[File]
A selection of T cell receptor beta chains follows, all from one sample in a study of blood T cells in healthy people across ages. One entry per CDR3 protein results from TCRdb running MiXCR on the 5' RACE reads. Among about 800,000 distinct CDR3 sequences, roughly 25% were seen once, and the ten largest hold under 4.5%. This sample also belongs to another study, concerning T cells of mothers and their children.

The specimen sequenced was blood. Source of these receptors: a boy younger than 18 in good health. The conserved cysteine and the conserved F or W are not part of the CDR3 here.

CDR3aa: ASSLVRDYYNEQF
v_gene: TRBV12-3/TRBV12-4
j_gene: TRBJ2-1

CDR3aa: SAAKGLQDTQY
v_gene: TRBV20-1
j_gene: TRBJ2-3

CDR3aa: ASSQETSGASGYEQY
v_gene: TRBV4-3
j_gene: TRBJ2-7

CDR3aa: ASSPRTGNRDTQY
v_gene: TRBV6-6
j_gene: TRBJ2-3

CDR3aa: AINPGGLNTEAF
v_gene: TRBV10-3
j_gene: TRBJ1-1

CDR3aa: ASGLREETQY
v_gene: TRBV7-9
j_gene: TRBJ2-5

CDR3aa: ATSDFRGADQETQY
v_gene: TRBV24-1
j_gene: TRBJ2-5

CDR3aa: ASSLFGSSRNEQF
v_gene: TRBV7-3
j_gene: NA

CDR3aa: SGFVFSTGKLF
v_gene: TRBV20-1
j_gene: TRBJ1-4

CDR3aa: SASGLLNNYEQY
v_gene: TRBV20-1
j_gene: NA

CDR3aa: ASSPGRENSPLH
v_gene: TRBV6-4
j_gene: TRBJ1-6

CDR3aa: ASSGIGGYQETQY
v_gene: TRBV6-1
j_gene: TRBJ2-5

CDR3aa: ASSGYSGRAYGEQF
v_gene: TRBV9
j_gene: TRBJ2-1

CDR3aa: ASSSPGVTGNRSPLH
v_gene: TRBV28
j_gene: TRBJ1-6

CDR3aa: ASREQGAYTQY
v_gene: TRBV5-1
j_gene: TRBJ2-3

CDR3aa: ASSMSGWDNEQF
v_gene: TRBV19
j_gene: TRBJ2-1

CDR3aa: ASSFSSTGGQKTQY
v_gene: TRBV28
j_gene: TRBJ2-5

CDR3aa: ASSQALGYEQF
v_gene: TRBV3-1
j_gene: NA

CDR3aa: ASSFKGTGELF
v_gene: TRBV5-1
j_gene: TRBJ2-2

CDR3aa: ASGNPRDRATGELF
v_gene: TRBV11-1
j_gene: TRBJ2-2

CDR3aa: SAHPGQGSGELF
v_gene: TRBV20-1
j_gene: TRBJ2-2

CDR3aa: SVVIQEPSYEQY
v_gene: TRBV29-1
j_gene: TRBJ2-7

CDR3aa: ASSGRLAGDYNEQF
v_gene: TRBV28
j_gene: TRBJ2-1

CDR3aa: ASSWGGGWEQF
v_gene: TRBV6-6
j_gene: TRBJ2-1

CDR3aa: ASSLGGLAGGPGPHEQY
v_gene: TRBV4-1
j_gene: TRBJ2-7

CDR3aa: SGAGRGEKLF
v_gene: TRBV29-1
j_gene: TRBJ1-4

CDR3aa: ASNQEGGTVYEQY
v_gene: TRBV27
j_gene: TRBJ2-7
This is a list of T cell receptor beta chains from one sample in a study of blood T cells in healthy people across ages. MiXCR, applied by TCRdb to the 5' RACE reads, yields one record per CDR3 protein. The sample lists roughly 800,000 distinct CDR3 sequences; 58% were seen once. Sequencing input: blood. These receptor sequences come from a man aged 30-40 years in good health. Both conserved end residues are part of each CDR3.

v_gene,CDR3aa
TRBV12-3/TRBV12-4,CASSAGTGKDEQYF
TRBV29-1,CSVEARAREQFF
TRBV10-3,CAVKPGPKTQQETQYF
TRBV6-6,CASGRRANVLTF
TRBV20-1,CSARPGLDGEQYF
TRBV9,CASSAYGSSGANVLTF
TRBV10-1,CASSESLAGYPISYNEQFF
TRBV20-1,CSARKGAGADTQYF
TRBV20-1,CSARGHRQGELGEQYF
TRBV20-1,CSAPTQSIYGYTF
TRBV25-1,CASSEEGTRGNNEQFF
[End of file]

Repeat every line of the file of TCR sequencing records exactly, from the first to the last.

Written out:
A selection of T cell receptor beta chains follows, all from one sample in a study of blood T cells in healthy people across ages. One entry per CDR3 protein results from TCRdb running MiXCR on the 5' RACE reads. Among about 800,000 distinct CDR3 sequences, roughly 25% were seen once, and the ten largest hold under 4.5%. This sample also belongs to another study, concerning T cells of mothers and their children.

The specimen sequenced was blood. Source of these receptors: a boy younger than 18 in good health. The conserved cysteine and the conserved F or W are not part of the CDR3 here.

CDR3aa: ASSLVRDYYNEQF
v_gene: TRBV12-3/TRBV12-4
j_gene: TRBJ2-1

CDR3aa: SAAKGLQDTQY
v_gene: TRBV20-1
j_gene: TRBJ2-3

CDR3aa: ASSQETSGASGYEQY
v_gene: TRBV4-3
j_gene: TRBJ2-7

CDR3aa: ASSPRTGNRDTQY
v_gene: TRBV6-6
j_gene: TRBJ2-3

CDR3aa: AINPGGLNTEAF
v_gene: TRBV10-3
j_gene: TRBJ1-1

CDR3aa: ASGLREETQY
v_gene: TRBV7-9
j_gene: TRBJ2-5

CDR3aa: ATSDFRGADQETQY
v_gene: TRBV24-1
j_gene: TRBJ2-5

CDR3aa: ASSLFGSSRNEQF
v_gene: TRBV7-3
j_gene: NA

CDR3aa: SGFVFSTGKLF
v_gene: TRBV20-1
j_gene: TRBJ1-4

CDR3aa: SASGLLNNYEQY
v_gene: TRBV20-1
j_gene: NA

CDR3aa: ASSPGRENSPLH
v_gene: TRBV6-4
j_gene: TRBJ1-6

CDR3aa: ASSGIGGYQETQY
v_gene: TRBV6-1
j_gene: TRBJ2-5

CDR3aa: ASSGYSGRAYGEQF
v_gene: TRBV9
j_gene: TRBJ2-1

CDR3aa: ASSSPGVTGNRSPLH
v_gene: TRBV28
j_gene: TRBJ1-6

CDR3aa: ASREQGAYTQY
v_gene: TRBV5-1
j_gene: TRBJ2-3

CDR3aa: ASSMSGWDNEQF
v_gene: TRBV19
j_gene: TRBJ2-1

CDR3aa: ASSFSSTGGQKTQY
v_gene: TRBV28
j_gene: TRBJ2-5

CDR3aa: ASSQALGYEQF
v_gene: TRBV3-1
j_gene: NA

CDR3aa: ASSFKGTGELF
v_gene: TRBV5-1
j_gene: TRBJ2-2

CDR3aa: ASGNPRDRATGELF
v_gene: TRBV11-1
j_gene: TRBJ2-2

CDR3aa: SAHPGQGSGELF
v_gene: TRBV20-1
j_gene: TRBJ2-2

CDR3aa: SVVIQEPSYEQY
v_gene: TRBV29-1
j_gene: TRBJ2-7

CDR3aa: ASSGRLAGDYNEQF
v_gene: TRBV28
j_gene: TRBJ2-1

CDR3aa: ASSWGGGWEQF
v_gene: TRBV6-6
j_gene: TRBJ2-1

CDR3aa: ASSLGGLAGGPGPHEQY
v_gene: TRBV4-1
j_gene: TRBJ2-7

CDR3aa: SGAGRGEKLF
v_gene: TRBV29-1
j_gene: TRBJ1-4

CDR3aa: ASNQEGGTVYEQY
v_gene: TRBV27
j_gene: TRBJ2-7
This is a list of T cell receptor beta chains from one sample in a study of blood T cells in healthy people across ages. MiXCR, applied by TCRdb to the 5' RACE reads, yields one record per CDR3 protein. The sample lists roughly 800,000 distinct CDR3 sequences; 58% were seen once. Sequencing input: blood. These receptor sequences come from a man aged 30-40 years in good health. Both conserved end residues are part of each CDR3.

v_gene,CDR3aa
TRBV12-3/TRBV12-4,CASSAGTGKDEQYF
TRBV29-1,CSVEARAREQFF
TRBV10-3,CAVKPGPKTQQETQYF
TRBV6-6,CASGRRANVLTF
TRBV20-1,CSARPGLDGEQYF
TRBV9,CASSAYGSSGANVLTF
TRBV10-1,CASSESLAGYPISYNEQFF
TRBV20-1,CSARKGAGADTQYF
TRBV20-1,CSARGHRQGELGEQYF
TRBV20-1,CSAPTQSIYGYTF
TRBV25-1,CASSEEGTRGNNEQFF